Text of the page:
Focus on prevention, no vaccine for rare Ebola strain, Uganda told

Wednesday September 21 2022
Ebola prevention in Uganda

Health workers wear protective gear against the Ebola virus as they prepare to enter Kagadi Hospital in Uganda’s Kibale district on July 28, 2012. PHOTO | FILE | NMG


Health experts on Tuesday urged Uganda to focus on preventing and controlling the spread of the deadly Ebola virus, noting that there is no vaccine against the rare Sudan strain that has been confirmed in the country.

On Tuesday, the Ministry of Health confirmed an Ebola outbreak in the country after the virus was detected in Mubende, central Uganda. One death was confirmed while six other deaths are suspected to have been caused by Ebola, but remain unverified.

Bayo Fatunmbi, head of disease prevention and control at the World Health Organization office in Uganda, told reporters that the Sudan strain is rare and had only occurred in Sudan in 1976 and in Uganda in 2011.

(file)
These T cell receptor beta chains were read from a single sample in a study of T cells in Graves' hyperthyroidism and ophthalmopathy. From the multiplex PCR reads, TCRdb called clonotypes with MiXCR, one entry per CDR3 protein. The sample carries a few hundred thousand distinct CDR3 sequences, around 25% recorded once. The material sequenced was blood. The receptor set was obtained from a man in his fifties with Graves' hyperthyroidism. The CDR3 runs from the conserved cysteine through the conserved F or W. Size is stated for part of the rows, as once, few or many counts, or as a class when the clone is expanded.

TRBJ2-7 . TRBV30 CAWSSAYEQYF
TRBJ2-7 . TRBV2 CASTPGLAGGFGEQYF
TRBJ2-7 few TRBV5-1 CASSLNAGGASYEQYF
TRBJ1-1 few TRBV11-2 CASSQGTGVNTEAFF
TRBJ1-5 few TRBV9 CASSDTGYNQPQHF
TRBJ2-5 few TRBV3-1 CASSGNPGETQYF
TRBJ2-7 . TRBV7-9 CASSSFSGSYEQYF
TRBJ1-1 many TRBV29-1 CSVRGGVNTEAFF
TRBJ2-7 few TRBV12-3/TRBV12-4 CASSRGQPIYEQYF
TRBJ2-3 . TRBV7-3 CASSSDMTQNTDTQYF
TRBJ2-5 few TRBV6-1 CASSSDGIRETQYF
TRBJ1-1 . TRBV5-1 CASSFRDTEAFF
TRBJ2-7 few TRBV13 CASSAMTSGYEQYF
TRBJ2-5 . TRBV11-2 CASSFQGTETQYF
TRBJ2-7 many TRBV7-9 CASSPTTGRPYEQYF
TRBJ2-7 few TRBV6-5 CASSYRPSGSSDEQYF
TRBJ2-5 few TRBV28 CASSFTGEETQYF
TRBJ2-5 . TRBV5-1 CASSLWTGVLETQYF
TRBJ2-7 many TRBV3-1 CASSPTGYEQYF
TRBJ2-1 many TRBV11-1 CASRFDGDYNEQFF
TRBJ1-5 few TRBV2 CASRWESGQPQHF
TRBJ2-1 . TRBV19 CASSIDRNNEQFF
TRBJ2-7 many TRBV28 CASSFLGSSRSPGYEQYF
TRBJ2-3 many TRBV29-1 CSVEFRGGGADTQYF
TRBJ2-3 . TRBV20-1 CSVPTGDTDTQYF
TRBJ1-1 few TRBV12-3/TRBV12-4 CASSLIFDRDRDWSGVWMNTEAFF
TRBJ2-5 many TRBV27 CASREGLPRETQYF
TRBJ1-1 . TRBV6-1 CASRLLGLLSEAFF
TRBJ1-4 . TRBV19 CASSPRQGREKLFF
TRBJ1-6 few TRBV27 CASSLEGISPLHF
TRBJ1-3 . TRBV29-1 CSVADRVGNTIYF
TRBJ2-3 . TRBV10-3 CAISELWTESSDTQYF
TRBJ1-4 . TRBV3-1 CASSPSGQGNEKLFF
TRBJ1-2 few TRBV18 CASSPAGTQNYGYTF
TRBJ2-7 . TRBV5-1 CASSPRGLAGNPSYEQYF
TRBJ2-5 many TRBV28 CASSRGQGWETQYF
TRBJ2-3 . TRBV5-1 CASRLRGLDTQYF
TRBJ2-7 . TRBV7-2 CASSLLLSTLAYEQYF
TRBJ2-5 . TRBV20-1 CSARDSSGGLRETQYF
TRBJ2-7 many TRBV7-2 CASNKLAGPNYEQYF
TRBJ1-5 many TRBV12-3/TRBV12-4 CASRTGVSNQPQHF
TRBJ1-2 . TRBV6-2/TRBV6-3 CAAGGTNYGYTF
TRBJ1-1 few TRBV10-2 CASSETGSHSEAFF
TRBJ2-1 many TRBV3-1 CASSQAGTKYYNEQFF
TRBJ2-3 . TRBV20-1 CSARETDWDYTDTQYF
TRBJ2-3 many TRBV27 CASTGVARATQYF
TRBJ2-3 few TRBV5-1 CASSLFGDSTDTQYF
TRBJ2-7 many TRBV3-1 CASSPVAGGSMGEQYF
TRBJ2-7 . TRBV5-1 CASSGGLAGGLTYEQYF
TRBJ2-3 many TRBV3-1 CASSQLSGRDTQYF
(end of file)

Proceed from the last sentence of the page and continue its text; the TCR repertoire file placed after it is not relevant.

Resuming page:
“We have done something before in the Democratic Republic of the Congo, but we find that the vaccination that worked with the Zaire virus [strain] will not be useful for this particular Sudan strain,” he said. He added that another type of vaccine is currently being tested.

Diana Atwine, Uganda’s permanent secretary at the Health ministry, said that while the country has the vaccine for the Zaire strain, there is no vaccine for the Sudan strain.

She said a team of epidemiologists has been sent to Mubende to investigate the source of the index case, a 24-year-old male who died on Monday.


“There is no need to panic at all because Uganda is well known for handling epidemics. We have built capacity, and we want to assure the public that we shall contain this epidemic,” Ms Atwine said. 

She added that Uganda is working with partners like the WHO to contain the spread of the deadly disease. 

The Ebola virus is highly contagious and causes various symptoms, including fever, vomiting, diarrhoea, generalised pain or malaise, and in some cases, internal and external bleeding. According to the WHO, the fatality rate for those who contract Ebola ranges from 50 percent to 89 percent, depending on the viral sub-type.